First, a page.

A new beginning in 2017 will also mark one of the biggest opportunities in Takuma Sato’s Verizon IndyCar Series career.
The 40-year-old Japanese racer left AJ Foyt Racing, a team he called home the four previous years, and moved to Andretti Autosport over the offseason.
Since Michael Andretti’s involvement as a team owner in 2003, the outfit has enjoyed four series titles – a total matched by its Indianapolis 500 victories. That winning pedigree had Sato eager to pilot the No. 26 Andretti Autosport Honda in the Feb. 10-11 open test at Phoenix Raceway, as he becomes acclimated to the program prior to the start of the season in three weeks.
“Confident and excited about (the opportunity) and my motivation is high because Andretti is competitive,” said Sato, entering his eighth Verizon IndyCar Series season following seven years spent in Formula One.
The transition also puts the 2013 Toyota Grand Prix of Long Beach winner on a team with a healthy blend of veteran experience and success, something that has eluded Sato in recent years. His teammates this year are veterans Ryan Hunter-Reay and Marco Andretti, along with second-year driver and reigning Indianapolis 500 champion Alexander Rossi.
“It is, for sure, beneficial,” said Sato. “We have seen that in years and years at Andretti Autosport, (it) is working extremely competitive throughout the season because of the driver lineup and the way they operate the team.
“Now obviously I could see why they could do that. It's a very sophisticated engineering program. Those drivers share the data.
“It will be fun to enjoy, to work together and to make the team move forward, and that's our only objective at the end of the day. I think this is a great opportunity for me to work with this foundation and organization. I'm extremely excited about it.”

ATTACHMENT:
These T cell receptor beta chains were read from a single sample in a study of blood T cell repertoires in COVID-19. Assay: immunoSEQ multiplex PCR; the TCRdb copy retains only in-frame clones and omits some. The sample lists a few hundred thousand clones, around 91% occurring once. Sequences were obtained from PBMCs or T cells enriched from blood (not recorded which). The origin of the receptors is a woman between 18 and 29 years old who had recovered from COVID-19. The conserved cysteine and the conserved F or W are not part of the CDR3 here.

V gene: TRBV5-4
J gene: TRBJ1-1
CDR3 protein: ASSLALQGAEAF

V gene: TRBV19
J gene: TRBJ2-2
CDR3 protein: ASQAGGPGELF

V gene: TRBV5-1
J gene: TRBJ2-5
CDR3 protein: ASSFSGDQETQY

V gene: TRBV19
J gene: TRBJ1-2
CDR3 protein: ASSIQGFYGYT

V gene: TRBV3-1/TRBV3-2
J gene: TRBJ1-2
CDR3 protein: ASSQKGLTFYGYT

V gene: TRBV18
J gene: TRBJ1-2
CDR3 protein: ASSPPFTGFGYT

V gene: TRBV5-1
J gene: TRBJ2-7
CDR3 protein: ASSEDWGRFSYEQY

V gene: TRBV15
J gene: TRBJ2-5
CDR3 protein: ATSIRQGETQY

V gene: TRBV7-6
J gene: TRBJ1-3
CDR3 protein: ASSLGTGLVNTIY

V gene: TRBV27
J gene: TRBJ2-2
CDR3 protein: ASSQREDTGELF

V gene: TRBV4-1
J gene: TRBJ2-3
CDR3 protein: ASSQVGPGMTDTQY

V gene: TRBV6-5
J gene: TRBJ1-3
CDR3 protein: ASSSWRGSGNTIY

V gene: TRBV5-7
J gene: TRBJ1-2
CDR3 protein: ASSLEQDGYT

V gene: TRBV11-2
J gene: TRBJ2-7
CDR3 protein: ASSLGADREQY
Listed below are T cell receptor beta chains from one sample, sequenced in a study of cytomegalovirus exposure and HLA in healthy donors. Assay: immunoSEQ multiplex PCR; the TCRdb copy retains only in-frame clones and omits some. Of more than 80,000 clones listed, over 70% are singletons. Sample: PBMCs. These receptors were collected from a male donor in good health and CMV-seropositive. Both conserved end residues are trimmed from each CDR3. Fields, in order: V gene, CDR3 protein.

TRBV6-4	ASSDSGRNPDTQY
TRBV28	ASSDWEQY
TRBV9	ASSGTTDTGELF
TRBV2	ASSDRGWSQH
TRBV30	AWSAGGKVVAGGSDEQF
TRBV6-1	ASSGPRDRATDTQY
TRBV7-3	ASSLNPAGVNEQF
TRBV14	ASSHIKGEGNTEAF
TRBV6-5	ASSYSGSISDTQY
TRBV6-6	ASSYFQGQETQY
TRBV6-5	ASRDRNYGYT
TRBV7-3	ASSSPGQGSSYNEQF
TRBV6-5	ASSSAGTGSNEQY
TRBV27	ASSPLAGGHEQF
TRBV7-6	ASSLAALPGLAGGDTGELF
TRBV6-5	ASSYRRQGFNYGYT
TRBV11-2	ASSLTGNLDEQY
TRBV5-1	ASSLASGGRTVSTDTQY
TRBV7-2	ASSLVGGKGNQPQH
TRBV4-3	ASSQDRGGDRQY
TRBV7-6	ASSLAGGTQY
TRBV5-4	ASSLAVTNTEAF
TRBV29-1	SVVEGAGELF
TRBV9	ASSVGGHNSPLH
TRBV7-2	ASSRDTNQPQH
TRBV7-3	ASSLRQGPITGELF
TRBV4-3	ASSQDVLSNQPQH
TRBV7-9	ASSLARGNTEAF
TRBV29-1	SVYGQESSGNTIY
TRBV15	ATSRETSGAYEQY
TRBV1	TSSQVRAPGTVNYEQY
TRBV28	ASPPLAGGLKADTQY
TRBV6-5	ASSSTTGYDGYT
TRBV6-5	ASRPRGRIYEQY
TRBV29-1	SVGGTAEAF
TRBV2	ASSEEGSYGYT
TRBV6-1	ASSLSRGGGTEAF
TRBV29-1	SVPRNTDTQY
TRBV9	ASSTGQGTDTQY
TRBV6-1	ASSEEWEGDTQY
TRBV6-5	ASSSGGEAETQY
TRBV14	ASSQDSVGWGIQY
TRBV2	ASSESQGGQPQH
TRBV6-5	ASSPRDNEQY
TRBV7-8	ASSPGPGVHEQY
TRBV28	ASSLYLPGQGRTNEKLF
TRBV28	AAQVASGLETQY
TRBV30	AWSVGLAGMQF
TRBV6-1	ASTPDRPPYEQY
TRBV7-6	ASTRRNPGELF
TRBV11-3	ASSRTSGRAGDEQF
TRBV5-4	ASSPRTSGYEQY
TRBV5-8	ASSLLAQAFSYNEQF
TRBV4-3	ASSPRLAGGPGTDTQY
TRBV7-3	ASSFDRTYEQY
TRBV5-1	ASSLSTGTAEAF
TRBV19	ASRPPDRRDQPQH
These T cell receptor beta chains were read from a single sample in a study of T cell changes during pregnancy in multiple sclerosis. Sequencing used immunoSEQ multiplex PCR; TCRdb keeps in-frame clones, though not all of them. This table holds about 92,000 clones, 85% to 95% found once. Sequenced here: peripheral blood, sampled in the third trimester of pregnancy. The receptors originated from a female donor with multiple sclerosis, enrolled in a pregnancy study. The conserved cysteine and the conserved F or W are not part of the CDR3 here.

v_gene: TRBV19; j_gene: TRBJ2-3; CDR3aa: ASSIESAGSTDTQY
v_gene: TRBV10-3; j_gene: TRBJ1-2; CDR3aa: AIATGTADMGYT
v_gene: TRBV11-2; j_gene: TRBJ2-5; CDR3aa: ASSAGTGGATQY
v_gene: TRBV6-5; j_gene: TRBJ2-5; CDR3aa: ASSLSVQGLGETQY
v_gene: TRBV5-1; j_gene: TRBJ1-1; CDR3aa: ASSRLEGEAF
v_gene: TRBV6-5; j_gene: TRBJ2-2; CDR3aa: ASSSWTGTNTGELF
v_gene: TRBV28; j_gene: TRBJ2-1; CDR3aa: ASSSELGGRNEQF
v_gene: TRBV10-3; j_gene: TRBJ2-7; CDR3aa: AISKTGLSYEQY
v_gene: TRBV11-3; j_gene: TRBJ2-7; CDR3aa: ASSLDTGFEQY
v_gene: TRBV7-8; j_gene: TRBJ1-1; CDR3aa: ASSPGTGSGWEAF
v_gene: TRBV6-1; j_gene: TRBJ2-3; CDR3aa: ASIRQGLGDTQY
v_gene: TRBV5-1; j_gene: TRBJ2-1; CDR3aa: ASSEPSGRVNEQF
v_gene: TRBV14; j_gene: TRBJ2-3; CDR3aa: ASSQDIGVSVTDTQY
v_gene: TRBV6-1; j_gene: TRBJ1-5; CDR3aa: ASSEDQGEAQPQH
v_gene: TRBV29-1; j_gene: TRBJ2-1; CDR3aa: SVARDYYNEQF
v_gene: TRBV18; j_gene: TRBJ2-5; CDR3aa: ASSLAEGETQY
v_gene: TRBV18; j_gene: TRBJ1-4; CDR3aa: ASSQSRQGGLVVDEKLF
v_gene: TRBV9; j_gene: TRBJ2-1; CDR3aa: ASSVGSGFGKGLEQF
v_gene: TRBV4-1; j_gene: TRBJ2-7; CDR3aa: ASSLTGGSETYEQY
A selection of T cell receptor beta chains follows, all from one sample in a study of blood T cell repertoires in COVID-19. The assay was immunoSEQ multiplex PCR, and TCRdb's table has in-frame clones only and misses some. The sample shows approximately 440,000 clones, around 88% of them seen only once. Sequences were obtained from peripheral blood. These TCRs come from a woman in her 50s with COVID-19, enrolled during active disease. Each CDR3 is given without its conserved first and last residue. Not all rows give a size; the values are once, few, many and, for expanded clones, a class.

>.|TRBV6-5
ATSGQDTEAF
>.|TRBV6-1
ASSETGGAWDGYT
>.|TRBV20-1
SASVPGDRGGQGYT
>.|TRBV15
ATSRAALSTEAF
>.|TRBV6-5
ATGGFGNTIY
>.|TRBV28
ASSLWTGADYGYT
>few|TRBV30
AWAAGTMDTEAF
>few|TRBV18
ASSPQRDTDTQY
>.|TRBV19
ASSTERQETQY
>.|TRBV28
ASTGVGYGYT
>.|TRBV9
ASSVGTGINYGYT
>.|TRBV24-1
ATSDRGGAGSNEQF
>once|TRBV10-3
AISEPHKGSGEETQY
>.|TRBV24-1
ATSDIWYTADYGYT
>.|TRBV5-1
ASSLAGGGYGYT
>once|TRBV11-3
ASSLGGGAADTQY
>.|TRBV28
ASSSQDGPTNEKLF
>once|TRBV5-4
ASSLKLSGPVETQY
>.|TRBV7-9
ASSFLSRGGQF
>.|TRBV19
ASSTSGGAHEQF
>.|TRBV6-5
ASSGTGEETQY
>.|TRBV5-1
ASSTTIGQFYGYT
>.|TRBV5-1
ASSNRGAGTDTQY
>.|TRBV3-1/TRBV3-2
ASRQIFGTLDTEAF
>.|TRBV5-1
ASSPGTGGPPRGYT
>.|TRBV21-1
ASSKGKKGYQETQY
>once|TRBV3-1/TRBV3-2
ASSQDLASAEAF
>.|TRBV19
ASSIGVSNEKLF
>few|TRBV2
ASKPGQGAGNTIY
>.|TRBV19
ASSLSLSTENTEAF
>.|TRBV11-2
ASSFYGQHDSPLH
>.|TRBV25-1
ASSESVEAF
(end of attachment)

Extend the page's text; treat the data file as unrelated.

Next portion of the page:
Despite Sato and Rossi finding the wall in nearly identical crashes during the Phoenix test while making mock qualifying runs, Sato came away pleased with the amount of data shared among the four drivers and teams.
“Yeah, we shared a lot,” he said. “In fact, our race setup was pretty strong, which they basically shared those same things. We did try various setting and programs that seemed to be very productive. It was a shame that Alex and I had the problem with qualifying simulation, but other than that it was a very, very productive test.”
A veteran of Verizon IndyCar Series 118 starts with the Foyt, Rahal Letterman Lanigan and KV Racing teams, Sato noted that it is nice to be a part of a big program again, something that hasn’t happened since his F1 days.
“It's nothing (that) really surprised me. I've been in a big team in the Formula One world with 600 people working on one factory, so you can imagine compared to that, INDYCAR is more like really tight family.
“But I was in Texas (with Foyt’s team) for a long time and it was a very nice, warm team. But in terms of number of people working, it's extremely narrow and small numbers. Now, of course, we went to Andretti, not only for the (Verizon IndyCar Series) program but working with the Indy Lights program and all the others all together, close to 100 people altogether. It's difficult to remember the name who you're working with – passing the people (at the Indianapolis race shop), say hello, it's difficult to remember (names) right now – but it just feels good.
“The very strong engineering, that's what matters, and those boys are the same. Boys have been boys all the time. Every mechanic is fantastic, so I'm happy to be working with a big team.”
The Andretti quartet has a private team test scheduled in a couple weeks at Sebring International Raceway in Florida. It will be the final chance to get cars and drivers ready before the 2017 Verizon IndyCar Series season opens with the Firestone Grand Prix of St. Petersburg on the 1.8-mile temporary street circuit March 12 (noon ET, ABC and the Advance Auto Parts INDYCAR Radio Network).
The demanding 17-race schedule consists of six oval events – including the 101st Running of the Indianapolis 500 presented by PennGrade Motor Oil on May 28 – five races on temporary street circuits and six on permanent road courses.